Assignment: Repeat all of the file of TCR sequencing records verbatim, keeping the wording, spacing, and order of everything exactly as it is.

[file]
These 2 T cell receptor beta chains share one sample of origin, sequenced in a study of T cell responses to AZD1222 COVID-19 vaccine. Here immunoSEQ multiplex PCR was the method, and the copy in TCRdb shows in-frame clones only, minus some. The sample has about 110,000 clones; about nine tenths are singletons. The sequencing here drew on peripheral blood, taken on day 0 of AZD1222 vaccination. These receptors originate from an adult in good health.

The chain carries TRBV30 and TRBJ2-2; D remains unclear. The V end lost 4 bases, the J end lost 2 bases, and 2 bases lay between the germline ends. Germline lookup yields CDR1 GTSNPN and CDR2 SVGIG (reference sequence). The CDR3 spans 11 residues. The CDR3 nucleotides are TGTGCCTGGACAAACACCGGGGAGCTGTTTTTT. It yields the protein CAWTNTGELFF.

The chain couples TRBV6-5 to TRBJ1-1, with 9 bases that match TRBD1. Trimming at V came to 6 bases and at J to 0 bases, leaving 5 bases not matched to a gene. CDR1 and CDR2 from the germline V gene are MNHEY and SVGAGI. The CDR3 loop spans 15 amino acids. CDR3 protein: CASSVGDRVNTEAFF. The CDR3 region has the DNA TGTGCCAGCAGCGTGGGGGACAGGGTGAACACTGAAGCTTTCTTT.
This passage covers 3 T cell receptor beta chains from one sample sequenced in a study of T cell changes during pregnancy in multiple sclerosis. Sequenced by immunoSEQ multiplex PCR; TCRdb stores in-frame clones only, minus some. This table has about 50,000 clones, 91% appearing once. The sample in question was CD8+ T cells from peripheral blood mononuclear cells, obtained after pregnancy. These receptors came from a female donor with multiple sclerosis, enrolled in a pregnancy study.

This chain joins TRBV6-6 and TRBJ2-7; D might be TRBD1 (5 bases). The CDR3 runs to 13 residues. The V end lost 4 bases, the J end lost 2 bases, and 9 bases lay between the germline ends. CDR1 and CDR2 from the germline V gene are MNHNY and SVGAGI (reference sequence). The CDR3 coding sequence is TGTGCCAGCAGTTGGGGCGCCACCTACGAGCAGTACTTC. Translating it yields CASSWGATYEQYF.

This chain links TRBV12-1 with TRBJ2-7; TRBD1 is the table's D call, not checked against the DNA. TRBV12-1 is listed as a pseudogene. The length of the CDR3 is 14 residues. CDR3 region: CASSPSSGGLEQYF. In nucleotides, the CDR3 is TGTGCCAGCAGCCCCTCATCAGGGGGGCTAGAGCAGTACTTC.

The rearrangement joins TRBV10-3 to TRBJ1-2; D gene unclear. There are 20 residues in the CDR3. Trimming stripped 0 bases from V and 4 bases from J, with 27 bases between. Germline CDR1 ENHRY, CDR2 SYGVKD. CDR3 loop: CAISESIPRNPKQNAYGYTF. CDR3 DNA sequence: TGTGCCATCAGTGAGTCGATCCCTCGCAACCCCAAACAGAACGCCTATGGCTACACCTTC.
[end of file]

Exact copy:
These 2 T cell receptor beta chains share one sample of origin, sequenced in a study of T cell responses to AZD1222 COVID-19 vaccine. Here immunoSEQ multiplex PCR was the method, and the copy in TCRdb shows in-frame clones only, minus some. The sample has about 110,000 clones; about nine tenths are singletons. The sequencing here drew on peripheral blood, taken on day 0 of AZD1222 vaccination. These receptors originate from an adult in good health.

The chain carries TRBV30 and TRBJ2-2; D remains unclear. The V end lost 4 bases, the J end lost 2 bases, and 2 bases lay between the germline ends. Germline lookup yields CDR1 GTSNPN and CDR2 SVGIG (reference sequence). The CDR3 spans 11 residues. The CDR3 nucleotides are TGTGCCTGGACAAACACCGGGGAGCTGTTTTTT. It yields the protein CAWTNTGELFF.

The chain couples TRBV6-5 to TRBJ1-1, with 9 bases that match TRBD1. Trimming at V came to 6 bases and at J to 0 bases, leaving 5 bases not matched to a gene. CDR1 and CDR2 from the germline V gene are MNHEY and SVGAGI. The CDR3 loop spans 15 amino acids. CDR3 protein: CASSVGDRVNTEAFF. The CDR3 region has the DNA TGTGCCAGCAGCGTGGGGGACAGGGTGAACACTGAAGCTTTCTTT.
This passage covers 3 T cell receptor beta chains from one sample sequenced in a study of T cell changes during pregnancy in multiple sclerosis. Sequenced by immunoSEQ multiplex PCR; TCRdb stores in-frame clones only, minus some. This table has about 50,000 clones, 91% appearing once. The sample in question was CD8+ T cells from peripheral blood mononuclear cells, obtained after pregnancy. These receptors came from a female donor with multiple sclerosis, enrolled in a pregnancy study.

This chain joins TRBV6-6 and TRBJ2-7; D might be TRBD1 (5 bases). The CDR3 runs to 13 residues. The V end lost 4 bases, the J end lost 2 bases, and 9 bases lay between the germline ends. CDR1 and CDR2 from the germline V gene are MNHNY and SVGAGI (reference sequence). The CDR3 coding sequence is TGTGCCAGCAGTTGGGGCGCCACCTACGAGCAGTACTTC. Translating it yields CASSWGATYEQYF.

This chain links TRBV12-1 with TRBJ2-7; TRBD1 is the table's D call, not checked against the DNA. TRBV12-1 is listed as a pseudogene. The length of the CDR3 is 14 residues. CDR3 region: CASSPSSGGLEQYF. In nucleotides, the CDR3 is TGTGCCAGCAGCCCCTCATCAGGGGGGCTAGAGCAGTACTTC.

The rearrangement joins TRBV10-3 to TRBJ1-2; D gene unclear. There are 20 residues in the CDR3. Trimming stripped 0 bases from V and 4 bases from J, with 27 bases between. Germline CDR1 ENHRY, CDR2 SYGVKD. CDR3 loop: CAISESIPRNPKQNAYGYTF. CDR3 DNA sequence: TGTGCCATCAGTGAGTCGATCCCTCGCAACCCCAAACAGAACGCCTATGGCTACACCTTC.